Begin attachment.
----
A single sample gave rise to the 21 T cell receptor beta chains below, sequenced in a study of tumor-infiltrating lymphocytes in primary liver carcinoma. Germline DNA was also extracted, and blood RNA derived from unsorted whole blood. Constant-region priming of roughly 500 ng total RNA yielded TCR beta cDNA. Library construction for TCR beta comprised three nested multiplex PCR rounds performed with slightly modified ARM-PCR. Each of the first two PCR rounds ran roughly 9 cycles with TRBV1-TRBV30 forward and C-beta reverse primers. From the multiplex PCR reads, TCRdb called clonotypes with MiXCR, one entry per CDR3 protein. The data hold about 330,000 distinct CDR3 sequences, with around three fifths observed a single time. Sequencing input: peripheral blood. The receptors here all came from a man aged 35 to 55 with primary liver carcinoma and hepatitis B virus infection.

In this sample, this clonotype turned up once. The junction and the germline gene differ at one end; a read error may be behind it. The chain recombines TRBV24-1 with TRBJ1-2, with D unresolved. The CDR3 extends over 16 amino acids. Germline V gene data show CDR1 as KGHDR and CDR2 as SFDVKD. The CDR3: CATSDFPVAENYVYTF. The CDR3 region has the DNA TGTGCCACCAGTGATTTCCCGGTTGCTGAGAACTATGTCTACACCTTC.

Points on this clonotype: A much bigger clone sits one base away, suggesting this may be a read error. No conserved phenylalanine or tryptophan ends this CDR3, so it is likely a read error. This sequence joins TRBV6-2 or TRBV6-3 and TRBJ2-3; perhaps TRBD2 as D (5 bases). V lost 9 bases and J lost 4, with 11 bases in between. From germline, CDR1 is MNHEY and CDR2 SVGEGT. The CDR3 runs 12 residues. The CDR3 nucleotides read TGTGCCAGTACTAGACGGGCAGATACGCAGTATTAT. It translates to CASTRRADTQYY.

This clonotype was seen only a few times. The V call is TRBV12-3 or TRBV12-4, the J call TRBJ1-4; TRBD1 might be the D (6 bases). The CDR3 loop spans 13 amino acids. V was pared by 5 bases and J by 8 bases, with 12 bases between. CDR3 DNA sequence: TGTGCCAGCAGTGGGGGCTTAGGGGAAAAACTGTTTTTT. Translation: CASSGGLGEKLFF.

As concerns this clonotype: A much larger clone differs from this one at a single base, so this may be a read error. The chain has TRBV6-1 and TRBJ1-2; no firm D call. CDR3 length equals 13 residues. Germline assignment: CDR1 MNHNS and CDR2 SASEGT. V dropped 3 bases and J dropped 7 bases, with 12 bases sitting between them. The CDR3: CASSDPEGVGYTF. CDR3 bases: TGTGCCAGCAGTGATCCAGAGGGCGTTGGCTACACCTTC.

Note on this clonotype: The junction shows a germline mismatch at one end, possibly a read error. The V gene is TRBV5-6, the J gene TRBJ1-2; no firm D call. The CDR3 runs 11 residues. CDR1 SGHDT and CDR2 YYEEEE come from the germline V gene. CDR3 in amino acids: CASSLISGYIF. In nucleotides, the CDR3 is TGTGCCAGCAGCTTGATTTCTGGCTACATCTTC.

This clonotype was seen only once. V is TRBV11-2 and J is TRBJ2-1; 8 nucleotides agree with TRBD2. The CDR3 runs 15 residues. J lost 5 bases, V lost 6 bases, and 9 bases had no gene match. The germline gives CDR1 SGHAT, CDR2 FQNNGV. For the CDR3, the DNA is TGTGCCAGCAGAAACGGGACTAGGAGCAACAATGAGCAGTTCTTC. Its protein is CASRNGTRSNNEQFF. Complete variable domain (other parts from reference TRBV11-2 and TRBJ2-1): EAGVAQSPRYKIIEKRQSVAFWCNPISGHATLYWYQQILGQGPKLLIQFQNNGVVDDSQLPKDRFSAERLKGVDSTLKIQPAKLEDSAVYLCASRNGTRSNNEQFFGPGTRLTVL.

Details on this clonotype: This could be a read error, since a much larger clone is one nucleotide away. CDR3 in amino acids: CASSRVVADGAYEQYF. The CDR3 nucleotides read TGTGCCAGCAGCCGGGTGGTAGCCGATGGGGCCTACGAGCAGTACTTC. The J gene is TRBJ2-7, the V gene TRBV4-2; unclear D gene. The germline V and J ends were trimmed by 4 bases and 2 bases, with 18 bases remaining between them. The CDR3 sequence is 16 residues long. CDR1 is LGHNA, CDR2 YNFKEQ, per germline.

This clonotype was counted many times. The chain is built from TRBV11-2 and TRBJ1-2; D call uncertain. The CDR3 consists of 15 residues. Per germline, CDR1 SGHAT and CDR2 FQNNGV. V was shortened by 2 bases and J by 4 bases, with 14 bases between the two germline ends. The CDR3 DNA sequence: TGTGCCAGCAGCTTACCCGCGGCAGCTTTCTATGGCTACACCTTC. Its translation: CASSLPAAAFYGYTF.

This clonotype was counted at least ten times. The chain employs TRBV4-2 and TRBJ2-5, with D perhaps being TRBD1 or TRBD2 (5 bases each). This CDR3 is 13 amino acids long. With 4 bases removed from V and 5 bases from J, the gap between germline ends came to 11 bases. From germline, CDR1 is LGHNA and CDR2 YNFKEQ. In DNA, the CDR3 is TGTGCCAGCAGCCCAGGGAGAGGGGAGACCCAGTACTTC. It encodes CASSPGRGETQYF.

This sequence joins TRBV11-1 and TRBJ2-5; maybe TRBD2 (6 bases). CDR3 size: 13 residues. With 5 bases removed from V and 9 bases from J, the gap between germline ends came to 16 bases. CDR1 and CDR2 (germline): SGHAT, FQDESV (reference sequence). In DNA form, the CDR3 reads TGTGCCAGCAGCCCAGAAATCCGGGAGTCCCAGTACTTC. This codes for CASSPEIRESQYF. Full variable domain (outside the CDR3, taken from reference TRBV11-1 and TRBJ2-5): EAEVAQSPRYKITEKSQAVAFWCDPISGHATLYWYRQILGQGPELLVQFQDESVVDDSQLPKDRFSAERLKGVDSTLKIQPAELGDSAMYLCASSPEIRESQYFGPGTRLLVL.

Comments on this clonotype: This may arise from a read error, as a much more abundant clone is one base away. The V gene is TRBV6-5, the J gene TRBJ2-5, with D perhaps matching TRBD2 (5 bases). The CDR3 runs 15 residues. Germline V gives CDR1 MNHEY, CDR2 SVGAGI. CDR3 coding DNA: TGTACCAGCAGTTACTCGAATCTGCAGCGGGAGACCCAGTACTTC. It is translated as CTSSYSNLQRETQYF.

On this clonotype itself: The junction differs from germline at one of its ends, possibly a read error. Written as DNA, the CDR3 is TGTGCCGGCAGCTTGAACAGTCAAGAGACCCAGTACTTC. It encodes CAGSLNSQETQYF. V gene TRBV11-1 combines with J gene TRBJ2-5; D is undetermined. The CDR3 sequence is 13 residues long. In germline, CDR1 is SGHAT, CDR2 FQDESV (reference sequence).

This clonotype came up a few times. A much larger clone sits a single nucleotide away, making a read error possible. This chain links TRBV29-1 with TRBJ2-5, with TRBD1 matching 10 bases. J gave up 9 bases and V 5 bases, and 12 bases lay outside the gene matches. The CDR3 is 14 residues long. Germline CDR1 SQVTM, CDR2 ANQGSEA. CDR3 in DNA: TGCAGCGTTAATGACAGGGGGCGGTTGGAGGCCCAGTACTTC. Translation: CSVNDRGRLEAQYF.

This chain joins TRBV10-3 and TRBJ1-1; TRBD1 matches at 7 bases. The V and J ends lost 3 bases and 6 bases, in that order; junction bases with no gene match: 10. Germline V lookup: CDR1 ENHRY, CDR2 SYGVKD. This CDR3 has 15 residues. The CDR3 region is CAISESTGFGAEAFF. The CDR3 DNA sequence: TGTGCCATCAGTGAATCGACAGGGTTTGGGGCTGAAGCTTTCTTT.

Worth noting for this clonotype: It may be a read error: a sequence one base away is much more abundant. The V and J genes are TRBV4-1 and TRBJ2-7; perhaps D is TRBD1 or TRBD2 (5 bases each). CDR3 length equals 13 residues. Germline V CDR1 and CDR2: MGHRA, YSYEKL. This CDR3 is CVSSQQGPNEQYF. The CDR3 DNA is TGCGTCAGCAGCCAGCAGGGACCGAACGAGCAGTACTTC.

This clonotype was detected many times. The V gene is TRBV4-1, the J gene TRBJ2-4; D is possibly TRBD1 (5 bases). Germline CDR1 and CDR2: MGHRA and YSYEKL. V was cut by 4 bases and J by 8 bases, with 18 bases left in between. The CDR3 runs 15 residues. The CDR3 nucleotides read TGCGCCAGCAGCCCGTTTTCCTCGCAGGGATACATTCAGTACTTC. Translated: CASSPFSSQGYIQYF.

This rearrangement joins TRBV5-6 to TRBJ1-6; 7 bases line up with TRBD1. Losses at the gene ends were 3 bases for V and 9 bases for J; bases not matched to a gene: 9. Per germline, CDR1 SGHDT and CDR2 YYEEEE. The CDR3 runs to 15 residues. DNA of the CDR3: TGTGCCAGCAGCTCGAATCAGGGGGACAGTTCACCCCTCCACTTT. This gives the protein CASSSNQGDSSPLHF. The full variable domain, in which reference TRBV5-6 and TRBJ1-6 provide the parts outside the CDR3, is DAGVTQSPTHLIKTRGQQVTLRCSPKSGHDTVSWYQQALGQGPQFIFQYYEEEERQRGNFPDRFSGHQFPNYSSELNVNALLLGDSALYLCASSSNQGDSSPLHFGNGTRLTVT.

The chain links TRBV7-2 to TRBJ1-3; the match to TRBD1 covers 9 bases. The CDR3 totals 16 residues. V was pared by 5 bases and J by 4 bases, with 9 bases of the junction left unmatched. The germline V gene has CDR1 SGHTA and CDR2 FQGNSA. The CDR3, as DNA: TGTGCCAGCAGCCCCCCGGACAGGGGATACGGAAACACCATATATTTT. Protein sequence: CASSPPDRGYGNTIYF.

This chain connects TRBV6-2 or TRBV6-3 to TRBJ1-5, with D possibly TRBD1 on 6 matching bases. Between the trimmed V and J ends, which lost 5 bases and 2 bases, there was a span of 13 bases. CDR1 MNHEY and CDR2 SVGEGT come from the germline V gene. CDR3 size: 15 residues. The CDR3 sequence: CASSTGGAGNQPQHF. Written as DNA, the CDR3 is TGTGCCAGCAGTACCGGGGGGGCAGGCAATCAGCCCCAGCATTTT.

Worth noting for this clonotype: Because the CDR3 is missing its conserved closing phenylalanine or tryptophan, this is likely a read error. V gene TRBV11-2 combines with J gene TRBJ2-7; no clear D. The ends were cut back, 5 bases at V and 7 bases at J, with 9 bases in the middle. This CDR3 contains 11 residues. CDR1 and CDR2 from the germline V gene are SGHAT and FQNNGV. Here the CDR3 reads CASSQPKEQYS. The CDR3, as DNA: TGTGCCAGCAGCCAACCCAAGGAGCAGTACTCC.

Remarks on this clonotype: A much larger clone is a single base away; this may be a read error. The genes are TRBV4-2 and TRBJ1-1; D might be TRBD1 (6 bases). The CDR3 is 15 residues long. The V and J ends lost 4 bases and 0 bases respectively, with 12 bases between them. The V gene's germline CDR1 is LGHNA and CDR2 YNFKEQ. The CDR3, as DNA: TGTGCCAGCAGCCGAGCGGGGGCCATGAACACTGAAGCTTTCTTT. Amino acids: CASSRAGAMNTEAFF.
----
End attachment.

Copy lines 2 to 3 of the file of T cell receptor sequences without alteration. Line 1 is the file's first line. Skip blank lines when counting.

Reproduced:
In this sample, this clonotype turned up once. The junction and the germline gene differ at one end; a read error may be behind it. The chain recombines TRBV24-1 with TRBJ1-2, with D unresolved. The CDR3 extends over 16 amino acids. Germline V gene data show CDR1 as KGHDR and CDR2 as SFDVKD. The CDR3: CATSDFPVAENYVYTF. The CDR3 region has the DNA TGTGCCACCAGTGATTTCCCGGTTGCTGAGAACTATGTCTACACCTTC.

Points on this clonotype: A much bigger clone sits one base away, suggesting this may be a read error. No conserved phenylalanine or tryptophan ends this CDR3, so it is likely a read error. This sequence joins TRBV6-2 or TRBV6-3 and TRBJ2-3; perhaps TRBD2 as D (5 bases). V lost 9 bases and J lost 4, with 11 bases in between. From germline, CDR1 is MNHEY and CDR2 SVGEGT. The CDR3 runs 12 residues. The CDR3 nucleotides read TGTGCCAGTACTAGACGGGCAGATACGCAGTATTAT. It translates to CASTRRADTQYY.